Now we are going to explain what happens and what you are to do if that brother or sister who is overtaken in sin refuses to repent. What do you do then? What could and should happen to that individual?
We are going to look at the steps of discipline in the Church and its reason, but before I do, let me remind you of the context for this passage. Jesus’ command here has come as a response to the quarreling that had been going on among the disciples about who was the greatest in the kingdom of heaven (vs. 1). Jesus calmly but firmly rebukes them for their arrogance and pride and then explains to them what the kingdom of heaven is really like. First, only those that come with the humility and dependence of a child will enter. This is the work of the Holy Spirit in regeneration. Humility and meekness is to be the mark of those who want to be great in God’s kingdom (vs. 3,4). Those who belong to the kingdom will welcome others into the kingdom and there is great blessing in doing so, but at the same time anyone who would be the cause of a believer in Jesus falling into sin will receive severe judgment (vs. 5,6). Therefore, we must take the utmost caution in how we treat the followers of Christ (vs. 7-9). God is jealous for His children. He has angles watching over them (vs 10), and when they stray, He goes searching for them. He is the good shepherd and He will not allow His sheep to face the dangers of life without Him. I do not know enough about sheep to say whether the nursery rhyme is true: “Little Bo Peep has lost her sheep and doesn’t know where to find them. Leave them alone and they’ll come home wagging their tails behind them.” Even if that is true for sheep, it is not true for humans. We must be sought after and brought back.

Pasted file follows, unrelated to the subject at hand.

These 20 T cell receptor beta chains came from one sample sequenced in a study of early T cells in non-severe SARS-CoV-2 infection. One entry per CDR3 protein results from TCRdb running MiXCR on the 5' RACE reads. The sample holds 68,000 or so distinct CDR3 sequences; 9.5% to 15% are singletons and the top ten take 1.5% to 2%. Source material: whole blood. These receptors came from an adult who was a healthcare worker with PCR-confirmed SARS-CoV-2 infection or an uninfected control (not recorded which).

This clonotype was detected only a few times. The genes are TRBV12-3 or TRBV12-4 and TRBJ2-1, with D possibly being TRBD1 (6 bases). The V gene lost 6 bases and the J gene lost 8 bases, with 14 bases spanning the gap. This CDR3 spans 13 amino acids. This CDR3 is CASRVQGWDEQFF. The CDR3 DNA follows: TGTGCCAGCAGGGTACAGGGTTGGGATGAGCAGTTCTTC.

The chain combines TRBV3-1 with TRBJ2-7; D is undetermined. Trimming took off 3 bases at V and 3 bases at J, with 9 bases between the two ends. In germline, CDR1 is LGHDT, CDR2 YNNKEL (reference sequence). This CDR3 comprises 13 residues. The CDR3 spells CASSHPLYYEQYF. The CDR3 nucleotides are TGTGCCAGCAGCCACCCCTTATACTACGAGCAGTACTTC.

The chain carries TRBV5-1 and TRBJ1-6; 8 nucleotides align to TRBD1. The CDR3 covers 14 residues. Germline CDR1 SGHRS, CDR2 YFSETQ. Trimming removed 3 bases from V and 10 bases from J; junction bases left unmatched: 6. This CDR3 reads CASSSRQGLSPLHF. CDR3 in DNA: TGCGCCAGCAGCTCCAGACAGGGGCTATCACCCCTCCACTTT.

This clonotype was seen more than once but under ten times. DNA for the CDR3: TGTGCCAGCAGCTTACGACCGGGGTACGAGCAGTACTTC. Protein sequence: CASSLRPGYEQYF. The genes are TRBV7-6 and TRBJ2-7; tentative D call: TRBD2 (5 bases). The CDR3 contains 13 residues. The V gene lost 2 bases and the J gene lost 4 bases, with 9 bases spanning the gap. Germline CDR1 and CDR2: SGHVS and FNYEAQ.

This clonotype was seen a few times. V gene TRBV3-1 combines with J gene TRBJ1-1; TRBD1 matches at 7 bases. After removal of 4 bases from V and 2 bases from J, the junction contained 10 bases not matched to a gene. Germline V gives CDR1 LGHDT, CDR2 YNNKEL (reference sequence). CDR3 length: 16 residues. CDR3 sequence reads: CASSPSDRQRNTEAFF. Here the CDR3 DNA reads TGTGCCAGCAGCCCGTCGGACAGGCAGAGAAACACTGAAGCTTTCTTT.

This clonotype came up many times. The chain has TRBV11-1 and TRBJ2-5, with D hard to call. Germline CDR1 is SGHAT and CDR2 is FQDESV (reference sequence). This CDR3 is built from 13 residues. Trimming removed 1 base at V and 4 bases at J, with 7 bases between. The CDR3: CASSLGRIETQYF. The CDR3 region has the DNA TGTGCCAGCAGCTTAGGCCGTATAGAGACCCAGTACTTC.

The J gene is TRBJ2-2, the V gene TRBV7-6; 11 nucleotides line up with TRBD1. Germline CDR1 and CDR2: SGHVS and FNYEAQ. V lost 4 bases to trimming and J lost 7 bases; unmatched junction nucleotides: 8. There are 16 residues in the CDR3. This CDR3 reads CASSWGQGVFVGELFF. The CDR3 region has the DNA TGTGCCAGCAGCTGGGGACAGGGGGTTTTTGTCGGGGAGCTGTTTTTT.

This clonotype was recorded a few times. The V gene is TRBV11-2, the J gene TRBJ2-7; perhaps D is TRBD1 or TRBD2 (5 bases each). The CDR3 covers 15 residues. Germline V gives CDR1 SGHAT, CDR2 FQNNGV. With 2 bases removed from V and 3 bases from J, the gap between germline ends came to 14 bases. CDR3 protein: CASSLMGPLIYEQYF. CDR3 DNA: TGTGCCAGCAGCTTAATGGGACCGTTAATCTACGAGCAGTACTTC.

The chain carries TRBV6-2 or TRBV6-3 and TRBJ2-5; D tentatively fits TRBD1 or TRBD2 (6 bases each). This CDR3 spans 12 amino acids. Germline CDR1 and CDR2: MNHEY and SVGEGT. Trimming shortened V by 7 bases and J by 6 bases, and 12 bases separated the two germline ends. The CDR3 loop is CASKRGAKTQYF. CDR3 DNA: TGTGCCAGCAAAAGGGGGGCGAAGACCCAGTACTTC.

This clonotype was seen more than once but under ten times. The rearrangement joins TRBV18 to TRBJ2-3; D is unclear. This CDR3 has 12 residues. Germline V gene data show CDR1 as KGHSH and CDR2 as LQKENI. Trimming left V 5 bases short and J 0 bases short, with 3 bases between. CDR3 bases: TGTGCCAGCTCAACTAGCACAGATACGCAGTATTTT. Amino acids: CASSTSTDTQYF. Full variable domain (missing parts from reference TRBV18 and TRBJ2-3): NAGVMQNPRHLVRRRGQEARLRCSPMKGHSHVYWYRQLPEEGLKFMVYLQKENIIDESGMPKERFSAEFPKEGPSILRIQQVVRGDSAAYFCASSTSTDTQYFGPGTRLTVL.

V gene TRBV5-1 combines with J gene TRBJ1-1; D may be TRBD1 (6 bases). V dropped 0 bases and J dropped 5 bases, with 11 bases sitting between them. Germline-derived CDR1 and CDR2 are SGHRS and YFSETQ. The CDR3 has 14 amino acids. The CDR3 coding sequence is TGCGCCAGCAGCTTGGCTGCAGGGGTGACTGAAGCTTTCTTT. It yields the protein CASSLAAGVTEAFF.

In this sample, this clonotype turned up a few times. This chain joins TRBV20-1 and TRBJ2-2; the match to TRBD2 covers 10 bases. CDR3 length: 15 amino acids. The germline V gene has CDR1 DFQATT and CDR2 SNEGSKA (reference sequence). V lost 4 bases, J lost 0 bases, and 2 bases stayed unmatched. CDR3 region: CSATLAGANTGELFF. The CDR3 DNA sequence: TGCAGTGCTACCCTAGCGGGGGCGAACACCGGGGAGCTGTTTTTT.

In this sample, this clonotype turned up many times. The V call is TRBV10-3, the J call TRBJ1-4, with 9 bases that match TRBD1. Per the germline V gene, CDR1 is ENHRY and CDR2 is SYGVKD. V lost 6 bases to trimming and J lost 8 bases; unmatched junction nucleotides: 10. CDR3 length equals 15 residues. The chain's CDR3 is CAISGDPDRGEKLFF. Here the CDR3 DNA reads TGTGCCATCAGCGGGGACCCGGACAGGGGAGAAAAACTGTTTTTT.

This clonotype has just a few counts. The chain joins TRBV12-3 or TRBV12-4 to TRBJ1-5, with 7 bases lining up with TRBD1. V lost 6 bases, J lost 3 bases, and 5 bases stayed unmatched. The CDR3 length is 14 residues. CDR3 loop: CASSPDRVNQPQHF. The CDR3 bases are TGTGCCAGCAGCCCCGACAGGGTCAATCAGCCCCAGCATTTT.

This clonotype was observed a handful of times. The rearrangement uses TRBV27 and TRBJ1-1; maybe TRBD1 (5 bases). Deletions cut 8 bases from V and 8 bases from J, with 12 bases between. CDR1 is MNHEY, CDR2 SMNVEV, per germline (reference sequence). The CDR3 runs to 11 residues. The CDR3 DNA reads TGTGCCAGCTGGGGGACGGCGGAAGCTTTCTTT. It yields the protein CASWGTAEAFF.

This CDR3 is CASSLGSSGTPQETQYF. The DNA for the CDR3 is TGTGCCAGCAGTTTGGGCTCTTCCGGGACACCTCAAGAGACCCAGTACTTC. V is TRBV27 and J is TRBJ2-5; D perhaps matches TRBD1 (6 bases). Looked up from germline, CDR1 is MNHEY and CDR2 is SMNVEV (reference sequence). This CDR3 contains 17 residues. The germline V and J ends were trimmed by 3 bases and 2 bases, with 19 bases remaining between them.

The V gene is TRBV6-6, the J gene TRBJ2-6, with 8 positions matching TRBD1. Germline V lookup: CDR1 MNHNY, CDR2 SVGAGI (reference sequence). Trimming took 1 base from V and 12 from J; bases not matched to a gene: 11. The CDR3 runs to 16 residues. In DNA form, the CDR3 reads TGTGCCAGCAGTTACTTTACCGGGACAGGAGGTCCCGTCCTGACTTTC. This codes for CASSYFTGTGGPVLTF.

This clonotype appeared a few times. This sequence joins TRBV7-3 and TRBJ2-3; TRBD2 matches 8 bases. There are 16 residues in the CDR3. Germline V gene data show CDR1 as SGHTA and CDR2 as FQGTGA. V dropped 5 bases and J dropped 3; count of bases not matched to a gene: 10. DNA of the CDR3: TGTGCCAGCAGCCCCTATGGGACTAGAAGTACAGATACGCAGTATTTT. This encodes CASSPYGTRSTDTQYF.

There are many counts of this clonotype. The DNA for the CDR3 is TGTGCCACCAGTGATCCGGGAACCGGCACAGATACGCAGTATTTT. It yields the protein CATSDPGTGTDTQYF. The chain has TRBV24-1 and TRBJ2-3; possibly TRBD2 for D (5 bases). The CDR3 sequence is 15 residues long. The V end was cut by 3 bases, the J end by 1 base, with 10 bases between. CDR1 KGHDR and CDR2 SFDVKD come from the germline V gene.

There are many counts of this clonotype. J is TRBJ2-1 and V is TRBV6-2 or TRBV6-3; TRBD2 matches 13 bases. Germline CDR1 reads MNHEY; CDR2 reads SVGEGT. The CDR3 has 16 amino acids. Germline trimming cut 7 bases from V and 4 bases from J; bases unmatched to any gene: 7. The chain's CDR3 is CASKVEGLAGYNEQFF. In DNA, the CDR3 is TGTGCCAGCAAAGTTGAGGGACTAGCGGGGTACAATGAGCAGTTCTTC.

Notice that this whole section on Church discipline occurs directly after God searches for His lost sheep. Jesus gives no indication that He has changed the subject. Our context tells us that church discipline, or admonishing one another and restoring those who are overtaken by sin, is because of God’s jealousy and concern for His people. With that in mind let us understand at the outset that discipline is the loving thing to do. Hebrews 12 tells us that God disciplines all of His children and that if we are without it, then we are illegitimate and do not belong to Him.
How then does this work? What are the steps involved within Church Discipline?
2. The Steps of Church Discipline.
The steps of church discipline are outlined in Matthew 18:15-17. These steps simply described are: